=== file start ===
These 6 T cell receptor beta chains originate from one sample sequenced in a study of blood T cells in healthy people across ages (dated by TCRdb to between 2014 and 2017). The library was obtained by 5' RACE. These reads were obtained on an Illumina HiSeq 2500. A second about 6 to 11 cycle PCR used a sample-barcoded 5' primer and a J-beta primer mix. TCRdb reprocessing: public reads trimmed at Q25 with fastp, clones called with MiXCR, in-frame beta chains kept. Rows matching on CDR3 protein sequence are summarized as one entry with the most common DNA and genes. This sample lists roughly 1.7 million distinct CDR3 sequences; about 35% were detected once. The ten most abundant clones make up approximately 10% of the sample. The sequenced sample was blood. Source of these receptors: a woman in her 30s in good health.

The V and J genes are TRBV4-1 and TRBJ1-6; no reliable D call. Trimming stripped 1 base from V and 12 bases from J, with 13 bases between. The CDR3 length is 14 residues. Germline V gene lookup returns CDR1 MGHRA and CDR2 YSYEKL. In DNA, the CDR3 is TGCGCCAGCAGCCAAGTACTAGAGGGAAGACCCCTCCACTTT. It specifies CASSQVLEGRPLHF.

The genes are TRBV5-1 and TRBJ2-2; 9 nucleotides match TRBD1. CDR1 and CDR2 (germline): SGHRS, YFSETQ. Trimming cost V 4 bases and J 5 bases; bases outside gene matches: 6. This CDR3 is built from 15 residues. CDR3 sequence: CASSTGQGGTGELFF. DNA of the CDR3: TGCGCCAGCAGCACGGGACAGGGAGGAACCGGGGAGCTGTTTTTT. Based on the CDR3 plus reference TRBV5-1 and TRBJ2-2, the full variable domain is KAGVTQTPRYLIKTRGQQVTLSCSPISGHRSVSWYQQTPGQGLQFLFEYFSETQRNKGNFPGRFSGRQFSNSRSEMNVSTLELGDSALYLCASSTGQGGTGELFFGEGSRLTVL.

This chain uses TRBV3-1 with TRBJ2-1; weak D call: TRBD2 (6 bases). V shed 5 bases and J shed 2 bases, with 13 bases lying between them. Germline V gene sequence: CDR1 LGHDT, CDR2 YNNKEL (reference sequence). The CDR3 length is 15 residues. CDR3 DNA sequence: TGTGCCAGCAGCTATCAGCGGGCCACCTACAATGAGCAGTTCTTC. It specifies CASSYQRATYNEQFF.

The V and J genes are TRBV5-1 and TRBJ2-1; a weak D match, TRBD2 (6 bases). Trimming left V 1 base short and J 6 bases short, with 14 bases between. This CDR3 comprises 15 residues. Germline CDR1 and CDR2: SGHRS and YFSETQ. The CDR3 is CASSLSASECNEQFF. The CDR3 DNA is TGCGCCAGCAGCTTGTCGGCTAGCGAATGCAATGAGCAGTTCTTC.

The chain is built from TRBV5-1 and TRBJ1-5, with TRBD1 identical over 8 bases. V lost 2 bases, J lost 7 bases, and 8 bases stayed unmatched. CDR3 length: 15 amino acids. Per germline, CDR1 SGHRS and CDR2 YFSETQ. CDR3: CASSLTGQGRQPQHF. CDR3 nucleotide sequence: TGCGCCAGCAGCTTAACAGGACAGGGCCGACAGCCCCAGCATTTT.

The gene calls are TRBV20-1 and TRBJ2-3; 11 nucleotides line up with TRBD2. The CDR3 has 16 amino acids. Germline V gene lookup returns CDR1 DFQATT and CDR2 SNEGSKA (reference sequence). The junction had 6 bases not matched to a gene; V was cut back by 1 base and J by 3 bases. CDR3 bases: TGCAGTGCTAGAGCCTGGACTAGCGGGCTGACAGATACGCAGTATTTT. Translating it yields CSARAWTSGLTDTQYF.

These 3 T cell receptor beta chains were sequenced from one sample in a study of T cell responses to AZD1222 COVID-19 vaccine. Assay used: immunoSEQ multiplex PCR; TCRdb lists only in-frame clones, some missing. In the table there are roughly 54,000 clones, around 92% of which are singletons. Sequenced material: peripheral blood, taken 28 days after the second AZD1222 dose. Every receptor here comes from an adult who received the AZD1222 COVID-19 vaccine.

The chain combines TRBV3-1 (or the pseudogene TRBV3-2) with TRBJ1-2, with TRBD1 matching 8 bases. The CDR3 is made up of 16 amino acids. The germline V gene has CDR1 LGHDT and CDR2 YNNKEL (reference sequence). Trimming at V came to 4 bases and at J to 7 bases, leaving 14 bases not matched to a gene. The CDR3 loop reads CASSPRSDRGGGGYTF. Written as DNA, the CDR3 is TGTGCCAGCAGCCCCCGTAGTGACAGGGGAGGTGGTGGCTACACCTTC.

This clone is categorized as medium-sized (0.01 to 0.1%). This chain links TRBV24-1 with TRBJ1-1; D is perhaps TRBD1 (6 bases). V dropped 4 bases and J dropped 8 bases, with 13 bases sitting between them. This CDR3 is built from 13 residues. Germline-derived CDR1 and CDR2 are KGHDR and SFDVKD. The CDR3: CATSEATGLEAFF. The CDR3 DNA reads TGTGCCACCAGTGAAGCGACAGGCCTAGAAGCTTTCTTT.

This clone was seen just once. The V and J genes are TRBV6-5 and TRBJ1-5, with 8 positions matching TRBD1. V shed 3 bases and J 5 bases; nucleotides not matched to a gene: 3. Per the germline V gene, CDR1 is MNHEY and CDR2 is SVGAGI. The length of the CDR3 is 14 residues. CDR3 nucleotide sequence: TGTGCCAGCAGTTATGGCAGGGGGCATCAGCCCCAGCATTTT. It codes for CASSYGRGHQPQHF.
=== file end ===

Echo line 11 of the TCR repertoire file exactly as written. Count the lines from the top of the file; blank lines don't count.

This clone was seen just once. The V and J genes are TRBV6-5 and TRBJ1-5, with 8 positions matching TRBD1. V shed 3 bases and J 5 bases; nucleotides not matched to a gene: 3. Per the germline V gene, CDR1 is MNHEY and CDR2 is SVGAGI. The length of the CDR3 is 14 residues. CDR3 nucleotide sequence: TGTGCCAGCAGTTATGGCAGGGGGCATCAGCCCCAGCATTTT. It codes for CASSYGRGHQPQHF.